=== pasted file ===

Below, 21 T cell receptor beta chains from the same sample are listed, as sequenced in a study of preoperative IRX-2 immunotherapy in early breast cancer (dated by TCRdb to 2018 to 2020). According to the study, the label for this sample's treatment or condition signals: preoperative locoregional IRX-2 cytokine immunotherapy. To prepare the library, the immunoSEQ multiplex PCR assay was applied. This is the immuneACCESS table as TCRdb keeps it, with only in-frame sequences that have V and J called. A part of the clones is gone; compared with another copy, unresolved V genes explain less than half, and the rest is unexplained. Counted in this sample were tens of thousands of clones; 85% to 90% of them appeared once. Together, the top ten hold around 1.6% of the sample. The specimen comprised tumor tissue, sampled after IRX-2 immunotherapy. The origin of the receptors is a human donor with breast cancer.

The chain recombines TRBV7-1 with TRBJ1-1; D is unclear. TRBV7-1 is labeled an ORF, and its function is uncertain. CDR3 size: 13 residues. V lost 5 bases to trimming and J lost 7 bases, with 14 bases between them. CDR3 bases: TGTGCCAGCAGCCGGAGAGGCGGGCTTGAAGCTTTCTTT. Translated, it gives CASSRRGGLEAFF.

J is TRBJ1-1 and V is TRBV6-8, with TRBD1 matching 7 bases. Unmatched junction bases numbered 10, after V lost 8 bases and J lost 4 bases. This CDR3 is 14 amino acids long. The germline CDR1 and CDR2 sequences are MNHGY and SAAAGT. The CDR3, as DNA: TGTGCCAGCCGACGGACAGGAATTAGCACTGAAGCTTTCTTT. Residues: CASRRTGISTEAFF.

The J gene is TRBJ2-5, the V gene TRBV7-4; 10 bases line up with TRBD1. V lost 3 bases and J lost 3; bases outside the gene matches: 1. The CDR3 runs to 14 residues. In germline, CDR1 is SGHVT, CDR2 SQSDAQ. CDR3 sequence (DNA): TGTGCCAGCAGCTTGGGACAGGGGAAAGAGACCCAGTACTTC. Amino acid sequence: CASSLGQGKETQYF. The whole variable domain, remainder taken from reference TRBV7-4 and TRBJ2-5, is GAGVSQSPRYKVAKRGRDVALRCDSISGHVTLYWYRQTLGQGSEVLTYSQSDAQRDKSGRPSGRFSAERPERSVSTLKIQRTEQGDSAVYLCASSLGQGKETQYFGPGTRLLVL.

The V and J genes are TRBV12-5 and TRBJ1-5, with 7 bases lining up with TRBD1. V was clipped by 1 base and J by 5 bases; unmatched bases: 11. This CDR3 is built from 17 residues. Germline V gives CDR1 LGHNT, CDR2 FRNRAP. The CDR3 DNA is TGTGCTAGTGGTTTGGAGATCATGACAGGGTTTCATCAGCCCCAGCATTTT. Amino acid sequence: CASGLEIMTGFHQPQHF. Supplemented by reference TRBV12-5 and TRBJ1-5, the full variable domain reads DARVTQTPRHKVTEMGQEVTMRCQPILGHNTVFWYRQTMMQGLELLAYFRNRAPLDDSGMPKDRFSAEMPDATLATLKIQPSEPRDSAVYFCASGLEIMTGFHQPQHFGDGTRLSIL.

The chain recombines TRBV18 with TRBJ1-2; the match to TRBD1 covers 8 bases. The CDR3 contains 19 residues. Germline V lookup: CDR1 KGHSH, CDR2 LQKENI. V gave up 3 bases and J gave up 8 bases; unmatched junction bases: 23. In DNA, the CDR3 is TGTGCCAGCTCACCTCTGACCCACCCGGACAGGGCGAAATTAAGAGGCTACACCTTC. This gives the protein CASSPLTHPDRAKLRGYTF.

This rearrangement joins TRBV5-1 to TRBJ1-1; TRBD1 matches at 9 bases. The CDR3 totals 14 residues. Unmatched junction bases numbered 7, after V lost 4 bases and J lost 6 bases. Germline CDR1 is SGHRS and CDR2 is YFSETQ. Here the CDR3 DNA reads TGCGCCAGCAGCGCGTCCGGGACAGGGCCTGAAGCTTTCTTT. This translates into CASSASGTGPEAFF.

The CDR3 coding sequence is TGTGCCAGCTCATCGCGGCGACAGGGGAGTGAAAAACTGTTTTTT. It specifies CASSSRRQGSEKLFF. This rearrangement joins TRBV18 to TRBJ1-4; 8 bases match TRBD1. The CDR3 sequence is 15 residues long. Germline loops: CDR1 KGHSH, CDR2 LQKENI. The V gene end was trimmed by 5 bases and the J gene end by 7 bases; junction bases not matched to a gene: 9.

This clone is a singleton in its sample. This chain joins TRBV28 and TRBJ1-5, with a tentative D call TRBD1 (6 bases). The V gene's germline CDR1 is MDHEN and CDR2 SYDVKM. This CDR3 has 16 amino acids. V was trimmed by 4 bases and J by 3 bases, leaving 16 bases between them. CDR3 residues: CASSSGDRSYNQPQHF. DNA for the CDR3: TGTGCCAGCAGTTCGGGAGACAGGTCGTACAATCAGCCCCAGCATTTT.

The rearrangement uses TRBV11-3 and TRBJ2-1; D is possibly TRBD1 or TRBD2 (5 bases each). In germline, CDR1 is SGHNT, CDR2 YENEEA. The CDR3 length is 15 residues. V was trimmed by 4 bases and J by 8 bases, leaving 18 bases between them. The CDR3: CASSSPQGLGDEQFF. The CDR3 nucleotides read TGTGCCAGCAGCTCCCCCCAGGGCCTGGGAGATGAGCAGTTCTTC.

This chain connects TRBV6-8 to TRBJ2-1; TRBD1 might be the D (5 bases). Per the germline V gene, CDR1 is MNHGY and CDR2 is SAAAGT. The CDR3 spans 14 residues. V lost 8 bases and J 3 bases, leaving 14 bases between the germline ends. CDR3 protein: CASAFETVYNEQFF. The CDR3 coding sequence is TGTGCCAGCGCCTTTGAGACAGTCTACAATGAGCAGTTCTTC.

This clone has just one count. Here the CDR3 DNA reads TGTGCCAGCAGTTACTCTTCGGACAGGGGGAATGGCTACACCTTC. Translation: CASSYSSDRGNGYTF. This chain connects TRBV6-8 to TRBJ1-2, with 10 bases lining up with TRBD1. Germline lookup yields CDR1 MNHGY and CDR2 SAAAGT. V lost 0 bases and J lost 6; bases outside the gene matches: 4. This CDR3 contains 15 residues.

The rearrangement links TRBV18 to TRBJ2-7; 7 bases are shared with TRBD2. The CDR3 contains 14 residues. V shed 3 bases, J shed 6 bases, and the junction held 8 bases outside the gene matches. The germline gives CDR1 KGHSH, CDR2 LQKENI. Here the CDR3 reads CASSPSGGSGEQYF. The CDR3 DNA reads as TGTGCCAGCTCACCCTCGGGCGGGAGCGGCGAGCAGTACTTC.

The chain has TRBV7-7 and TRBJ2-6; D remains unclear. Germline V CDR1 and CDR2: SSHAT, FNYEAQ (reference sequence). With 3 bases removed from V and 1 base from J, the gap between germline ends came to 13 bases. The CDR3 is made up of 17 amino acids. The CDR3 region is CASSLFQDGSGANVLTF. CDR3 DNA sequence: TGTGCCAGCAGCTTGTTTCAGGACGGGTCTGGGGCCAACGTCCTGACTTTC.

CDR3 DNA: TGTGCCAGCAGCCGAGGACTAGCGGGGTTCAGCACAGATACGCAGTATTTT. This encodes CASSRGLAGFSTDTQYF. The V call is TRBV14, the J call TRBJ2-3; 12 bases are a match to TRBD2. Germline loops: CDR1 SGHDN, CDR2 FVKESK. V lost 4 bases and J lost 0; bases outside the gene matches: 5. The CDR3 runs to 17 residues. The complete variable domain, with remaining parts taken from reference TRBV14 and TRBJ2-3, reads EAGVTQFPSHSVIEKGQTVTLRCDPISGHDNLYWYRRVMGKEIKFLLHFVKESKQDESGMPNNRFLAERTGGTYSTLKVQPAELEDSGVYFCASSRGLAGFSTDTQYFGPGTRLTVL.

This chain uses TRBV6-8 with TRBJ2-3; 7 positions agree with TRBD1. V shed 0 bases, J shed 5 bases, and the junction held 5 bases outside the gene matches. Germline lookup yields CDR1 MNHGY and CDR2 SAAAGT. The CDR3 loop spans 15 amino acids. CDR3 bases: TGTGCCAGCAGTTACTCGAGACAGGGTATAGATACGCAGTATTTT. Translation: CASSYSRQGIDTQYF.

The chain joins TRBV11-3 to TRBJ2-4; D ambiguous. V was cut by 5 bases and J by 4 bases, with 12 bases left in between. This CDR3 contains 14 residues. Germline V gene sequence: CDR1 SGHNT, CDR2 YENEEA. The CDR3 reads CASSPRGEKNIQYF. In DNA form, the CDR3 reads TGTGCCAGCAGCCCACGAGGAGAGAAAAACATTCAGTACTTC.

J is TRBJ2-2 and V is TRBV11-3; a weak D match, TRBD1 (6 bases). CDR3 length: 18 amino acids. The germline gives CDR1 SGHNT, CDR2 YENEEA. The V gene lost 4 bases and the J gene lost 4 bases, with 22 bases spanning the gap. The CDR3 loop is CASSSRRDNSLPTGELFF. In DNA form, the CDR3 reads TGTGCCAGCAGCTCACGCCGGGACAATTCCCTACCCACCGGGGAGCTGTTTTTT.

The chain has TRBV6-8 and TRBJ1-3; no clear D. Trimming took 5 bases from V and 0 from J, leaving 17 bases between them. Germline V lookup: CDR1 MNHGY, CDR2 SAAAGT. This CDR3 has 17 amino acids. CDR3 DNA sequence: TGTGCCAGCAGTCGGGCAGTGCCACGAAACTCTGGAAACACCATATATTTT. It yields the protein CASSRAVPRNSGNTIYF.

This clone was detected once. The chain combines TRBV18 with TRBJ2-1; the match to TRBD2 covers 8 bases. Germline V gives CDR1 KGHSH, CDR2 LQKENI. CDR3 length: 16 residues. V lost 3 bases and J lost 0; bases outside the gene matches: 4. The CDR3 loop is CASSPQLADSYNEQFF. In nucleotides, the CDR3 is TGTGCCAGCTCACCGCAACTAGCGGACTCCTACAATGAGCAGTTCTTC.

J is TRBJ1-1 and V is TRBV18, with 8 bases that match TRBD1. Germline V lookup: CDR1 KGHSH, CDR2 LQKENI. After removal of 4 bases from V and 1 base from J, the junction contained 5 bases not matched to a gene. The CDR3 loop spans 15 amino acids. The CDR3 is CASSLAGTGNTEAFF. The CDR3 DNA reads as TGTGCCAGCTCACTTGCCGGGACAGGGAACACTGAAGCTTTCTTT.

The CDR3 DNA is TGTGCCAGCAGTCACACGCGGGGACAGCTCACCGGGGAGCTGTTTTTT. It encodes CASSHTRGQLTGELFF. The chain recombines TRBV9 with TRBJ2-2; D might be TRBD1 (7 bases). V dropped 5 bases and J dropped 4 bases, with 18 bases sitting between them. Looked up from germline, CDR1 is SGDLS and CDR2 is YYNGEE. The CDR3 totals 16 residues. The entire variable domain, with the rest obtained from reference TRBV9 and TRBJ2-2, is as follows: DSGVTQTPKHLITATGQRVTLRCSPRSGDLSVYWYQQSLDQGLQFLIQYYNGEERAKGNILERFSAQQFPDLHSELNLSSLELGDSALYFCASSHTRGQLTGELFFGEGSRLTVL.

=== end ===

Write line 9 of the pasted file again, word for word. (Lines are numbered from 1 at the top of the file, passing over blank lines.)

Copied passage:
This clone is a singleton in its sample. This chain joins TRBV28 and TRBJ1-5, with a tentative D call TRBD1 (6 bases). The V gene's germline CDR1 is MDHEN and CDR2 SYDVKM. This CDR3 has 16 amino acids. V was trimmed by 4 bases and J by 3 bases, leaving 16 bases between them. CDR3 residues: CASSSGDRSYNQPQHF. DNA for the CDR3: TGTGCCAGCAGTTCGGGAGACAGGTCGTACAATCAGCCCCAGCATTTT.